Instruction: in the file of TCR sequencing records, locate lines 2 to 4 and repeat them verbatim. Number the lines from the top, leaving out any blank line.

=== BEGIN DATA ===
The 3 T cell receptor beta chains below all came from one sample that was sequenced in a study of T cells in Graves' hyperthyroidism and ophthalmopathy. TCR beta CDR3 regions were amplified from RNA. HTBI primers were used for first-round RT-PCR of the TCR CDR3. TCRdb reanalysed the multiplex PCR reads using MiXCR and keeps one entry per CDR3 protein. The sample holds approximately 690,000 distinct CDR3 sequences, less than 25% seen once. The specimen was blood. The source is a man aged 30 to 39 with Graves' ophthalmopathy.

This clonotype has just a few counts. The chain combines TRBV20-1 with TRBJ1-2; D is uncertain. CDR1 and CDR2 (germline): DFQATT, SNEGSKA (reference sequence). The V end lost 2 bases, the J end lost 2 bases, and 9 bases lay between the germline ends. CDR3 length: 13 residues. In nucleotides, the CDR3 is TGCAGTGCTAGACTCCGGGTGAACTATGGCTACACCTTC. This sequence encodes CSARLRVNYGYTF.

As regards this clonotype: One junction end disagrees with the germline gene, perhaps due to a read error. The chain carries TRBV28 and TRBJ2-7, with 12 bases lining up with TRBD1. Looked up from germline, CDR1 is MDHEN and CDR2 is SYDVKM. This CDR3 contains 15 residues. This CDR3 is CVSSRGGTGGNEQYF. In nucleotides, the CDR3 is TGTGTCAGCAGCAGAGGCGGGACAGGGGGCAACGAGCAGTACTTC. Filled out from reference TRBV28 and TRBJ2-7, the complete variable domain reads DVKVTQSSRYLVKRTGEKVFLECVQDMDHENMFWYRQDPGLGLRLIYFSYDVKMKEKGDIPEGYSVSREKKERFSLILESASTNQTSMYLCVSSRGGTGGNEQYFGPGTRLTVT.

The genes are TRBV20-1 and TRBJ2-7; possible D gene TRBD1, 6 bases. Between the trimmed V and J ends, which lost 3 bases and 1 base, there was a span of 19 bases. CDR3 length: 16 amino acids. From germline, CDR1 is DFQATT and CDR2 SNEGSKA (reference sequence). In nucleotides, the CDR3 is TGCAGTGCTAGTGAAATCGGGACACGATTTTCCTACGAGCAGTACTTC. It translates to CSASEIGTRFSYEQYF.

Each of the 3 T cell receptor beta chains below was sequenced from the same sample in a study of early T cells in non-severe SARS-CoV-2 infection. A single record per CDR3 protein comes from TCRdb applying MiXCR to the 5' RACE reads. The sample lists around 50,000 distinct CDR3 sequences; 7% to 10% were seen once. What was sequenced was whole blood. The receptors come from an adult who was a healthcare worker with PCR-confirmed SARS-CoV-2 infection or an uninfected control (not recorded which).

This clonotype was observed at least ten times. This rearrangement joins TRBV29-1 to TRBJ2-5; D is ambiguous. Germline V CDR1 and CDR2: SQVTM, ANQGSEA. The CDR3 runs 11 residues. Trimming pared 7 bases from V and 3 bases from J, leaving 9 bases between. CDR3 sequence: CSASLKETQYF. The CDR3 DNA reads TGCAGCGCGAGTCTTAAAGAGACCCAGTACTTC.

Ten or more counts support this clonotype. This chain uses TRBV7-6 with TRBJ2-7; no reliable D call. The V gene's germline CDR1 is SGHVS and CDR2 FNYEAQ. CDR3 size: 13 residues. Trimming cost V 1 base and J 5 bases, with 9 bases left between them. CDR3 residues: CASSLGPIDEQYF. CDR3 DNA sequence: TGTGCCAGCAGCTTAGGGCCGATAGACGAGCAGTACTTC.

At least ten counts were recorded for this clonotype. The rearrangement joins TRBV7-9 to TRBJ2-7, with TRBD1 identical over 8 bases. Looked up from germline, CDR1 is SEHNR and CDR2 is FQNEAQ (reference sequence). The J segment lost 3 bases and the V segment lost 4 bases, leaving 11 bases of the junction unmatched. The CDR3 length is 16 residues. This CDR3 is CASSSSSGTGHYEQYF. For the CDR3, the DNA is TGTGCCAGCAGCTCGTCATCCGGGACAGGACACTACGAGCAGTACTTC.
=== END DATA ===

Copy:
This clonotype has just a few counts. The chain combines TRBV20-1 with TRBJ1-2; D is uncertain. CDR1 and CDR2 (germline): DFQATT, SNEGSKA (reference sequence). The V end lost 2 bases, the J end lost 2 bases, and 9 bases lay between the germline ends. CDR3 length: 13 residues. In nucleotides, the CDR3 is TGCAGTGCTAGACTCCGGGTGAACTATGGCTACACCTTC. This sequence encodes CSARLRVNYGYTF.

As regards this clonotype: One junction end disagrees with the germline gene, perhaps due to a read error. The chain carries TRBV28 and TRBJ2-7, with 12 bases lining up with TRBD1. Looked up from germline, CDR1 is MDHEN and CDR2 is SYDVKM. This CDR3 contains 15 residues. This CDR3 is CVSSRGGTGGNEQYF. In nucleotides, the CDR3 is TGTGTCAGCAGCAGAGGCGGGACAGGGGGCAACGAGCAGTACTTC. Filled out from reference TRBV28 and TRBJ2-7, the complete variable domain reads DVKVTQSSRYLVKRTGEKVFLECVQDMDHENMFWYRQDPGLGLRLIYFSYDVKMKEKGDIPEGYSVSREKKERFSLILESASTNQTSMYLCVSSRGGTGGNEQYFGPGTRLTVT.

The genes are TRBV20-1 and TRBJ2-7; possible D gene TRBD1, 6 bases. Between the trimmed V and J ends, which lost 3 bases and 1 base, there was a span of 19 bases. CDR3 length: 16 amino acids. From germline, CDR1 is DFQATT and CDR2 SNEGSKA (reference sequence). In nucleotides, the CDR3 is TGCAGTGCTAGTGAAATCGGGACACGATTTTCCTACGAGCAGTACTTC. It translates to CSASEIGTRFSYEQYF.